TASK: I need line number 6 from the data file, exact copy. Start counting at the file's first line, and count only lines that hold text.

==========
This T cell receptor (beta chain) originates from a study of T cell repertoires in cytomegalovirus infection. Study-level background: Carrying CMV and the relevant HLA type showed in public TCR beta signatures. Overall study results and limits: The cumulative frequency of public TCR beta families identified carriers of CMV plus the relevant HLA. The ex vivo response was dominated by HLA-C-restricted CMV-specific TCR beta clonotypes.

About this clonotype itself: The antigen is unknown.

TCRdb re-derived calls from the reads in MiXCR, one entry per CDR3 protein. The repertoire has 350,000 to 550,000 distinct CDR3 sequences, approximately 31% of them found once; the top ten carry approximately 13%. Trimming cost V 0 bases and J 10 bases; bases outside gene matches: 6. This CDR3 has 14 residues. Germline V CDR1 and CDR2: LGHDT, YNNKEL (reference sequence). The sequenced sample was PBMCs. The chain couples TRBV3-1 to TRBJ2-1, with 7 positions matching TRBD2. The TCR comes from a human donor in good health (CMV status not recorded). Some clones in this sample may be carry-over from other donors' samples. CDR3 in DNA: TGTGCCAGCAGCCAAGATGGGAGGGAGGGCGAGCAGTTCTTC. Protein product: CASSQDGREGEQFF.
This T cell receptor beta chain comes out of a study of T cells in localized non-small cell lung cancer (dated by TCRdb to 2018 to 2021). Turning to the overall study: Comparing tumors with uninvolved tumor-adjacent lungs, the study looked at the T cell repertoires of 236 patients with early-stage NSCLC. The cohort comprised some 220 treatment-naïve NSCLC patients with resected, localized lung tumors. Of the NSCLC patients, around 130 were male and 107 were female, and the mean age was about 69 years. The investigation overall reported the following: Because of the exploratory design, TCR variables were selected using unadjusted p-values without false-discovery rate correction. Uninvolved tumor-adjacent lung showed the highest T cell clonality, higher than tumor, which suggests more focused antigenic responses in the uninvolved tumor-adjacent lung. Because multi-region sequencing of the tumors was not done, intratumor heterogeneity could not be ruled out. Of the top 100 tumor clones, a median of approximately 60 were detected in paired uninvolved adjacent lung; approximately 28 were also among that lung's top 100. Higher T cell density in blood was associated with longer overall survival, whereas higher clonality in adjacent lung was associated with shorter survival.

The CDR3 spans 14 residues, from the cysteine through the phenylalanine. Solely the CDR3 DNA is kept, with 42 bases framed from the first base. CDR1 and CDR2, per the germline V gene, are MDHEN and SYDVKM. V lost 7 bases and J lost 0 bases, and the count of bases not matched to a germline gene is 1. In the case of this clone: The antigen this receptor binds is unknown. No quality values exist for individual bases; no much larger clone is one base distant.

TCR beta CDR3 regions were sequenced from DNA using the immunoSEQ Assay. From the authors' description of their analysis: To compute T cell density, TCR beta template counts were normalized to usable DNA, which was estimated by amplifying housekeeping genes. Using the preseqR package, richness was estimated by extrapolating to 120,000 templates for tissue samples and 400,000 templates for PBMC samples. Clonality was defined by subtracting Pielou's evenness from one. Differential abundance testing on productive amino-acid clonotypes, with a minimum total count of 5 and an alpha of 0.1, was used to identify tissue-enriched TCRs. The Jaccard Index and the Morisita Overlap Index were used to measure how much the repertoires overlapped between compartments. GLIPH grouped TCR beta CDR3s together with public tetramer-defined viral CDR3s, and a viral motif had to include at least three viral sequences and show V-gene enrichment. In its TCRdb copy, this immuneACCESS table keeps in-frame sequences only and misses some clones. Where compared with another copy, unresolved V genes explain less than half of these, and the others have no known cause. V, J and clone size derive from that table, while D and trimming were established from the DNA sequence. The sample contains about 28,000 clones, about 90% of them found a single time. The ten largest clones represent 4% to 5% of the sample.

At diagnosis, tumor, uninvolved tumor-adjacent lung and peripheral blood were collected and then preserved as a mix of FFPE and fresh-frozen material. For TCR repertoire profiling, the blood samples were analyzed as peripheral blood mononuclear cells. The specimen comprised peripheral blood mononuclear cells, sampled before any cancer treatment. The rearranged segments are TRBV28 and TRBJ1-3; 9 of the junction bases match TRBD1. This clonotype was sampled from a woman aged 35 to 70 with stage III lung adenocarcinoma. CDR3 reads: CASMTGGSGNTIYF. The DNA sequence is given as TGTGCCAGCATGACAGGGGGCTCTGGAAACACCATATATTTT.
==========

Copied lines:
TCR beta CDR3 regions were sequenced from DNA using the immunoSEQ Assay. From the authors' description of their analysis: To compute T cell density, TCR beta template counts were normalized to usable DNA, which was estimated by amplifying housekeeping genes. Using the preseqR package, richness was estimated by extrapolating to 120,000 templates for tissue samples and 400,000 templates for PBMC samples. Clonality was defined by subtracting Pielou's evenness from one. Differential abundance testing on productive amino-acid clonotypes, with a minimum total count of 5 and an alpha of 0.1, was used to identify tissue-enriched TCRs. The Jaccard Index and the Morisita Overlap Index were used to measure how much the repertoires overlapped between compartments. GLIPH grouped TCR beta CDR3s together with public tetramer-defined viral CDR3s, and a viral motif had to include at least three viral sequences and show V-gene enrichment. In its TCRdb copy, this immuneACCESS table keeps in-frame sequences only and misses some clones. Where compared with another copy, unresolved V genes explain less than half of these, and the others have no known cause. V, J and clone size derive from that table, while D and trimming were established from the DNA sequence. The sample contains about 28,000 clones, about 90% of them found a single time. The ten largest clones represent 4% to 5% of the sample.